The faculty is actively involved in several multi-faceted research and The faculty is actively involved in several multi-faceted research and consulting activities with high relevance to industry and society. The department has been at the forefront in areas such as Composite Materials, Bio-fuels, Aerodynamics and Fluid Mechanics, Biomechanics, Combustion, and Energy Systems, Dynamics and Control, Vibrations, Acoustics and Fluid-Structure Interaction.
Composite materials play an important role in the development of modern science and technology. The depth and breadth of the advantages of composite materials, the speed and scale of their product development and wide applicability have captured the attention of many industries that seek to exploit composite materials for their intended purposes. A few of the notable applications are light-weight and strong carbon fibre-reinforced epoxy composites for aerospace, automotive, and marine structures, green fibre reinforced plastics for fabricating house-hold products, and construction industry.
Unlike other renewable energy sources, biomass can be converted directly into liquid fuels, called "Biofuels," to help meet transportation fuel needs. The two most common types of biofuels in use today are ethanol and biodiesel. Biodiesel is made by combining alcohol (usually methanol) with vegetable oil, animal fat, or recycled cooking grease. It can be used as an additive (typically 20%) to reduce vehicle emissions in its pure form as a renewable alternative fuel for diesel engines. Biofuels can contribute to the reuse of solid waste and the reduction of harmful exhaust gases.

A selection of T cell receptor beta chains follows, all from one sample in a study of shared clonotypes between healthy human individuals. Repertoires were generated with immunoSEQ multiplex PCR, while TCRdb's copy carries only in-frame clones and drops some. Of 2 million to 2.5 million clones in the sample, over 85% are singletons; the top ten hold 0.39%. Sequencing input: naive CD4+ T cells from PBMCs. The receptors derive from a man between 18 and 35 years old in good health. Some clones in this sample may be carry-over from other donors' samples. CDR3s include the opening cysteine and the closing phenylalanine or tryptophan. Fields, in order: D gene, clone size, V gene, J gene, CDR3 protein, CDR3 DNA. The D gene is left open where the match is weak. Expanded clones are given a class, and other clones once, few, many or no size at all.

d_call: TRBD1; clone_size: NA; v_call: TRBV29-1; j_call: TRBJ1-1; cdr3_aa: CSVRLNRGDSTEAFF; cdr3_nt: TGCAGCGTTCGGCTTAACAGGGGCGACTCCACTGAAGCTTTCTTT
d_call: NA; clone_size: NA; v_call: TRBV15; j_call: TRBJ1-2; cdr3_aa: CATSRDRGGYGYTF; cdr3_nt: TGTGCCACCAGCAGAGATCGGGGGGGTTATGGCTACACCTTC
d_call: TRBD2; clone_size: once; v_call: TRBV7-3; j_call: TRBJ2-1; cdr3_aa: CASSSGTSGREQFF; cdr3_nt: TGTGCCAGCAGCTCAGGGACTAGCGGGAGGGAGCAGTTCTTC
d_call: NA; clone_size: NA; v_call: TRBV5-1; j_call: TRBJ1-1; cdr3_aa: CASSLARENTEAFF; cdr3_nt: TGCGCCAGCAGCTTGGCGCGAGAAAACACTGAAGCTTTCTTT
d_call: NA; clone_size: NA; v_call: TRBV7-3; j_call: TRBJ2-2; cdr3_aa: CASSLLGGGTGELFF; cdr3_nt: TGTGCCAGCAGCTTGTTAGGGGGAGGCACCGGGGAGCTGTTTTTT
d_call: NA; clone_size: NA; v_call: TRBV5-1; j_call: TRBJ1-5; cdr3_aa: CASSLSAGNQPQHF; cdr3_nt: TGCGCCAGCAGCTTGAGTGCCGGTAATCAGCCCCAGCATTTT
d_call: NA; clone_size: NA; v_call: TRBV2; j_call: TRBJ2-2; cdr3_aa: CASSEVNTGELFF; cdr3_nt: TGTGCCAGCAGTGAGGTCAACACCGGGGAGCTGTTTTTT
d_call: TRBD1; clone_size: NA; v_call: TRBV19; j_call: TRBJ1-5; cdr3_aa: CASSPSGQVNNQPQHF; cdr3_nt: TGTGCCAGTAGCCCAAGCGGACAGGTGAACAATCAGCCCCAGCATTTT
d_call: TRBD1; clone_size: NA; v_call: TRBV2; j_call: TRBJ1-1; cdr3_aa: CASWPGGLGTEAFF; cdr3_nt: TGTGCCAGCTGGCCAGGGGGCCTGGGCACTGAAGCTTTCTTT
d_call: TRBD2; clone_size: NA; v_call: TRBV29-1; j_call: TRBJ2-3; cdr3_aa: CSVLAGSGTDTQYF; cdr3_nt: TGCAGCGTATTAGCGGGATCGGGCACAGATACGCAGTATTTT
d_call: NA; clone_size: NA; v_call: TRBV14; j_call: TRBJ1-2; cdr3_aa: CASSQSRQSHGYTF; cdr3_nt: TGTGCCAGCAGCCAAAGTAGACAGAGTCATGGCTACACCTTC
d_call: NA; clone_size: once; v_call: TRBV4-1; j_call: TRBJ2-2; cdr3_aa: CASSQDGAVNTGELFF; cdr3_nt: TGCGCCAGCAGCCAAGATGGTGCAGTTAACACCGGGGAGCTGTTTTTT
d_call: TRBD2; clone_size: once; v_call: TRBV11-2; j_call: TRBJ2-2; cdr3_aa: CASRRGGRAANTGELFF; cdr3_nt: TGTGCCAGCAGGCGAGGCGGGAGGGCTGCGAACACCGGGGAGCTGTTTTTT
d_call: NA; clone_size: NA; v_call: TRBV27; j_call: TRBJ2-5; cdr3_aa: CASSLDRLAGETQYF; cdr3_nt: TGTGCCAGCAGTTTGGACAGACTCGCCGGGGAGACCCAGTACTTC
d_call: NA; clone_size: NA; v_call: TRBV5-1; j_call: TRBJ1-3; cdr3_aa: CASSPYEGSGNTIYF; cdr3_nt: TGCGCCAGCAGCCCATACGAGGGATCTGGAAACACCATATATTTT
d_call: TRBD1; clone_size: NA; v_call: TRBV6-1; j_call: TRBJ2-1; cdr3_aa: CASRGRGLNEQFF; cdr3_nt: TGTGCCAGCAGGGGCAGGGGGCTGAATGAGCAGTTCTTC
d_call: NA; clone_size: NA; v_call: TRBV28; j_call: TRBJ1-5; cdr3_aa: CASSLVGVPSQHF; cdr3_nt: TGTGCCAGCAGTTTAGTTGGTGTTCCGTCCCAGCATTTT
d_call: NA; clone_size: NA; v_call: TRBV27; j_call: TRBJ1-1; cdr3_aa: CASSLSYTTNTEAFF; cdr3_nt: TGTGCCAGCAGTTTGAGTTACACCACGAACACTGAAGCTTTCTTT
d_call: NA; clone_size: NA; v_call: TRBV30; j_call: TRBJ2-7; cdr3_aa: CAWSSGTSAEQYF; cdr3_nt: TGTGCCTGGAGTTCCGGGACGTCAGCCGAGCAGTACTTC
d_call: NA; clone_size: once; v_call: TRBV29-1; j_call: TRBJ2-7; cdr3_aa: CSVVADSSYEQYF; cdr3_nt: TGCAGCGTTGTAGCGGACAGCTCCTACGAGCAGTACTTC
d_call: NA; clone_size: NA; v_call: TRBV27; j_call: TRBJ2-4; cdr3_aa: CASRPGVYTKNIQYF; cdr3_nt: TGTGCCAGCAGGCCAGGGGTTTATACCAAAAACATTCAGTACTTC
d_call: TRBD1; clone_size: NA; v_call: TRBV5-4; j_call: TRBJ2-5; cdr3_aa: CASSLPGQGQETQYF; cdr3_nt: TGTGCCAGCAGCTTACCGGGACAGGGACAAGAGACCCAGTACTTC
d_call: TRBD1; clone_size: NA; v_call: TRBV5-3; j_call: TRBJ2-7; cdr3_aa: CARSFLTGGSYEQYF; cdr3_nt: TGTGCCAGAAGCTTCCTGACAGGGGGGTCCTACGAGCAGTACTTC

Aerodynamics and Fluid Mechanics
The aerodynamic performance, such as the lift and drag, of a body is governed by the flow of air across its surface. Applied aerodynamics seeks to understand and utilize the fundamental aspects of this fluid flow in the analysis, design, and integration of aerodynamic geometries. The field of applied aerodynamics covers a broad range of applications, involving generally any object that experiences aerodynamic forces in fluid flow, though common applications include fixed-wing or rotary-wing aircraft, wind turbines and propellers, ground and marine vehicles, internal flows, avian and insect flight, and atmospheric flows.
Vibrations in machines and structures are typically undesirable as they produce stresses, energy losses, and increased service loads. They contribute to structural wear and can lead to passenger discomfort in vehicles. This research area pertains to the vibrations of discrete systems and continuous structures and introduces the computational dynamics of linear engineering systems.